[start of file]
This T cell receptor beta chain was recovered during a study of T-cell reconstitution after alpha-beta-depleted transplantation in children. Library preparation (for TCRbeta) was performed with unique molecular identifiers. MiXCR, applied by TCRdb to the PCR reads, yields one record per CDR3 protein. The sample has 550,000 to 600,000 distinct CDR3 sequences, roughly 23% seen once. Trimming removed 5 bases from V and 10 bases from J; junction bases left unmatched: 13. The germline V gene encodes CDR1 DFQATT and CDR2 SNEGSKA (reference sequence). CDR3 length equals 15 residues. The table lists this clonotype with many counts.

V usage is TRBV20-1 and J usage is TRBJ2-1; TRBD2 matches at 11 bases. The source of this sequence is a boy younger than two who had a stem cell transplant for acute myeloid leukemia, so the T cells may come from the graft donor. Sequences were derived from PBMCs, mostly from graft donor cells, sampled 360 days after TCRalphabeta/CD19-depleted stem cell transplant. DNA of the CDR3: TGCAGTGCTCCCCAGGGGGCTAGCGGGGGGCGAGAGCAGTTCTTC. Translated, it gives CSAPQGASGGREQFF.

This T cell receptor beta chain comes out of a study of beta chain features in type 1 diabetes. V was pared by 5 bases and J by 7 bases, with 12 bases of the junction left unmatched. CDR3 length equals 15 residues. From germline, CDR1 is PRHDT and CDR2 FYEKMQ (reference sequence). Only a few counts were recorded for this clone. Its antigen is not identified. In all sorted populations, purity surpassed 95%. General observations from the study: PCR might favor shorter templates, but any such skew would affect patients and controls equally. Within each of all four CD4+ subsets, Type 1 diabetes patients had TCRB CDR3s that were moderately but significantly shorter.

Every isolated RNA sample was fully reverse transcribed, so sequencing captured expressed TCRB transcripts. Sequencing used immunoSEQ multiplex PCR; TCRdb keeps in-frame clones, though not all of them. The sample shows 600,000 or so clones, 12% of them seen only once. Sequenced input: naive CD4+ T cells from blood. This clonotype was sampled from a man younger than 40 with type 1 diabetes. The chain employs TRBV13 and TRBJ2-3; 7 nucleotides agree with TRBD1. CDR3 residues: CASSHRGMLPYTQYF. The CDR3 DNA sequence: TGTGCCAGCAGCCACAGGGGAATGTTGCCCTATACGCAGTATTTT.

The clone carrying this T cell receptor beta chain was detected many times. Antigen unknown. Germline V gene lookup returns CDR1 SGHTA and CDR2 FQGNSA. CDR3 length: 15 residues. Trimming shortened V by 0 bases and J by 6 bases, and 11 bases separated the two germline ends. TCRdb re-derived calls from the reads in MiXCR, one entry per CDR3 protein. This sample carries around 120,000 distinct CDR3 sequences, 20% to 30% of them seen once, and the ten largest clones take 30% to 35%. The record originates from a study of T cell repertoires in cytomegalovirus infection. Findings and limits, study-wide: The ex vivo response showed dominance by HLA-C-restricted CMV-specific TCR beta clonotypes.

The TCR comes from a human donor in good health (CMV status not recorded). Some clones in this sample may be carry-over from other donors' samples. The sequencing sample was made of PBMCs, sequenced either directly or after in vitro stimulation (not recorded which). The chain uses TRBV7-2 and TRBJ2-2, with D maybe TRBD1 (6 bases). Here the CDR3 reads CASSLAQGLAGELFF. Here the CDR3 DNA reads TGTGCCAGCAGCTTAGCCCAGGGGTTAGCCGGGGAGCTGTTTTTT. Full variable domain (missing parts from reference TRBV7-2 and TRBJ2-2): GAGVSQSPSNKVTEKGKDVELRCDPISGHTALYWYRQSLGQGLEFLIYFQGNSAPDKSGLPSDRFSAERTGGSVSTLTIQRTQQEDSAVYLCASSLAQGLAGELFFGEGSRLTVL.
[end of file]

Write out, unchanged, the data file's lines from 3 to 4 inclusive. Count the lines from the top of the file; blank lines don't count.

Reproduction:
This T cell receptor beta chain comes out of a study of beta chain features in type 1 diabetes. V was pared by 5 bases and J by 7 bases, with 12 bases of the junction left unmatched. CDR3 length equals 15 residues. From germline, CDR1 is PRHDT and CDR2 FYEKMQ (reference sequence). Only a few counts were recorded for this clone. Its antigen is not identified. In all sorted populations, purity surpassed 95%. General observations from the study: PCR might favor shorter templates, but any such skew would affect patients and controls equally. Within each of all four CD4+ subsets, Type 1 diabetes patients had TCRB CDR3s that were moderately but significantly shorter.

Every isolated RNA sample was fully reverse transcribed, so sequencing captured expressed TCRB transcripts. Sequencing used immunoSEQ multiplex PCR; TCRdb keeps in-frame clones, though not all of them. The sample shows 600,000 or so clones, 12% of them seen only once. Sequenced input: naive CD4+ T cells from blood. This clonotype was sampled from a man younger than 40 with type 1 diabetes. The chain employs TRBV13 and TRBJ2-3; 7 nucleotides agree with TRBD1. CDR3 residues: CASSHRGMLPYTQYF. The CDR3 DNA sequence: TGTGCCAGCAGCCACAGGGGAATGTTGCCCTATACGCAGTATTTT.